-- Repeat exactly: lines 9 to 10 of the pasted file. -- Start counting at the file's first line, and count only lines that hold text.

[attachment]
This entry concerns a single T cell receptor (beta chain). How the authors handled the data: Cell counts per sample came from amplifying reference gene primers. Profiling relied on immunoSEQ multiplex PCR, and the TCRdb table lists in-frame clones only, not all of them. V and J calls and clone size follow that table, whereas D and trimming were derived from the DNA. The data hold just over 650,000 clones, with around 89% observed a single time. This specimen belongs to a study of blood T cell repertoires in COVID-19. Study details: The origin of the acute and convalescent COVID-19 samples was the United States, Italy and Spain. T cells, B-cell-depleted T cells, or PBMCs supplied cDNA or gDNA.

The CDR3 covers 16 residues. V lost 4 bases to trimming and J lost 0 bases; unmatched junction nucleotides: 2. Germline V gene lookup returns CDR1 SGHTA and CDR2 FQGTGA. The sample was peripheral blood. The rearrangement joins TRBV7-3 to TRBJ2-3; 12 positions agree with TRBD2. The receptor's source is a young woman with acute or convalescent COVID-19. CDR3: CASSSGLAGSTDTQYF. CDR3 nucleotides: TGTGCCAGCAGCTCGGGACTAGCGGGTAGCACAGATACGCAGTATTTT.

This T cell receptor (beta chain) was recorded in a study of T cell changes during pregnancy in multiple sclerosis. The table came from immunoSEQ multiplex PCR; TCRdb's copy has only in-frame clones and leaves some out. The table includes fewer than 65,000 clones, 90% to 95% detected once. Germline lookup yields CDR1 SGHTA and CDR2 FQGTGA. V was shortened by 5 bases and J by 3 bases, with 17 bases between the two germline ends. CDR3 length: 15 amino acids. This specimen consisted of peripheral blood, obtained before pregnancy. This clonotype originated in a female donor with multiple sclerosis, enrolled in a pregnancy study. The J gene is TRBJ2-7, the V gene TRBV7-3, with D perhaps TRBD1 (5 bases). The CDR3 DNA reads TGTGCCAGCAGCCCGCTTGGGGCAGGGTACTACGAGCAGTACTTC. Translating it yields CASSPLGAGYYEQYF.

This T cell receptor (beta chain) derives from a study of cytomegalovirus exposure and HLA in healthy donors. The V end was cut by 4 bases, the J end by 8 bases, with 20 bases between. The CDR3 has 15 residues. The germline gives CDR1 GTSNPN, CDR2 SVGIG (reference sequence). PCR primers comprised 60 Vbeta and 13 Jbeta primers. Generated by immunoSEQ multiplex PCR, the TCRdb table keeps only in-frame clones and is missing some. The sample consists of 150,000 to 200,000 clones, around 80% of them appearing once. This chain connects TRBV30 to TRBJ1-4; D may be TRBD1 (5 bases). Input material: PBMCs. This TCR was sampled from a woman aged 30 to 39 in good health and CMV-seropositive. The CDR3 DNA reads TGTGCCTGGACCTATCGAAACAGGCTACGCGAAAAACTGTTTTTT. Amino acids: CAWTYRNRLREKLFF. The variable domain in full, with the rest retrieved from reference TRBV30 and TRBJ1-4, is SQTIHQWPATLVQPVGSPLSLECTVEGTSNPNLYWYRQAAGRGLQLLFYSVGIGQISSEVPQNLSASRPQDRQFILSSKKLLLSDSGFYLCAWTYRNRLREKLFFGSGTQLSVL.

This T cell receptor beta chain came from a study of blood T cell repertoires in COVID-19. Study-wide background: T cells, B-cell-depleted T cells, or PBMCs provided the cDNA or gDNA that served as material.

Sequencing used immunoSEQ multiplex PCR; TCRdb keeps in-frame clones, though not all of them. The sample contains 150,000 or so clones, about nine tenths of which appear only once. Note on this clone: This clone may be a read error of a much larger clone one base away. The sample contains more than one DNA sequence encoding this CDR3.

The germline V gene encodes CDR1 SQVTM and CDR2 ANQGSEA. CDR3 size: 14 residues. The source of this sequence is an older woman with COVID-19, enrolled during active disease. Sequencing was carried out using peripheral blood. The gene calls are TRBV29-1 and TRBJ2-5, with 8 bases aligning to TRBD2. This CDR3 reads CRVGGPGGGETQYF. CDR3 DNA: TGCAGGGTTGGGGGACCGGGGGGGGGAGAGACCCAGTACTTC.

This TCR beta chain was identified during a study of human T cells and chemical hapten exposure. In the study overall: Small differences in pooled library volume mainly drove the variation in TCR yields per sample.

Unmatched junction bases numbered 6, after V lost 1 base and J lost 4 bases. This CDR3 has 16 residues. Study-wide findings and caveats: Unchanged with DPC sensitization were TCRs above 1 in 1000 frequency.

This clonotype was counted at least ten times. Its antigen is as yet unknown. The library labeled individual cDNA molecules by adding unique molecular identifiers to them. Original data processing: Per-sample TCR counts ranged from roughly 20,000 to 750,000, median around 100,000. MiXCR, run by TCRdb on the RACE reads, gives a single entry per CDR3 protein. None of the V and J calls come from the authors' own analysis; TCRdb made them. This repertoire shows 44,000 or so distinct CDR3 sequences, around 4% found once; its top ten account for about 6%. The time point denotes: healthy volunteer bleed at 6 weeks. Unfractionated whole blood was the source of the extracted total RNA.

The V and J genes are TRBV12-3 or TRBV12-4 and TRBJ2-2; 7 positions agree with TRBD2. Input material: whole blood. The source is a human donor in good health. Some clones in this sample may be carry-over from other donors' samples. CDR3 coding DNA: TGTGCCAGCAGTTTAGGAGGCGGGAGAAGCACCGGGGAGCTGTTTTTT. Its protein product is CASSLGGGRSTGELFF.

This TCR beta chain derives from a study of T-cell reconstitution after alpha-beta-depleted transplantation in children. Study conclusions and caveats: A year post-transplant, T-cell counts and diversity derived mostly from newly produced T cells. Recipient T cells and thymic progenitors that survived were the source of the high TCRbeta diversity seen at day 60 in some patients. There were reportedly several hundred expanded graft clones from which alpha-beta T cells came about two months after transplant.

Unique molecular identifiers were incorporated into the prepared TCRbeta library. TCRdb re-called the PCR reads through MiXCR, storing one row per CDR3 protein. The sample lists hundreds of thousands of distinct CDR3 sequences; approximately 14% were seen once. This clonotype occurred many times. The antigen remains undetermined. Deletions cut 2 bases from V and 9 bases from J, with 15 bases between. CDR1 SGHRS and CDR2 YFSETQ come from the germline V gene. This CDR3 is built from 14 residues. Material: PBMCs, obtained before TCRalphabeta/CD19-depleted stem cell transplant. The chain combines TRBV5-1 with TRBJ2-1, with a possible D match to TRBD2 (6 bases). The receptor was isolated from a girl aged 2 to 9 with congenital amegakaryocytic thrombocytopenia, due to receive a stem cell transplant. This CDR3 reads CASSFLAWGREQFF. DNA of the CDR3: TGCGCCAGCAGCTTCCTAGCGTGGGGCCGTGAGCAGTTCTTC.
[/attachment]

Unmatched junction bases numbered 6, after V lost 1 base and J lost 4 bases. This CDR3 has 16 residues. Study-wide findings and caveats: Unchanged with DPC sensitization were TCRs above 1 in 1000 frequency.

This clonotype was counted at least ten times. Its antigen is as yet unknown. The library labeled individual cDNA molecules by adding unique molecular identifiers to them. Original data processing: Per-sample TCR counts ranged from roughly 20,000 to 750,000, median around 100,000. MiXCR, run by TCRdb on the RACE reads, gives a single entry per CDR3 protein. None of the V and J calls come from the authors' own analysis; TCRdb made them. This repertoire shows 44,000 or so distinct CDR3 sequences, around 4% found once; its top ten account for about 6%. The time point denotes: healthy volunteer bleed at 6 weeks. Unfractionated whole blood was the source of the extracted total RNA.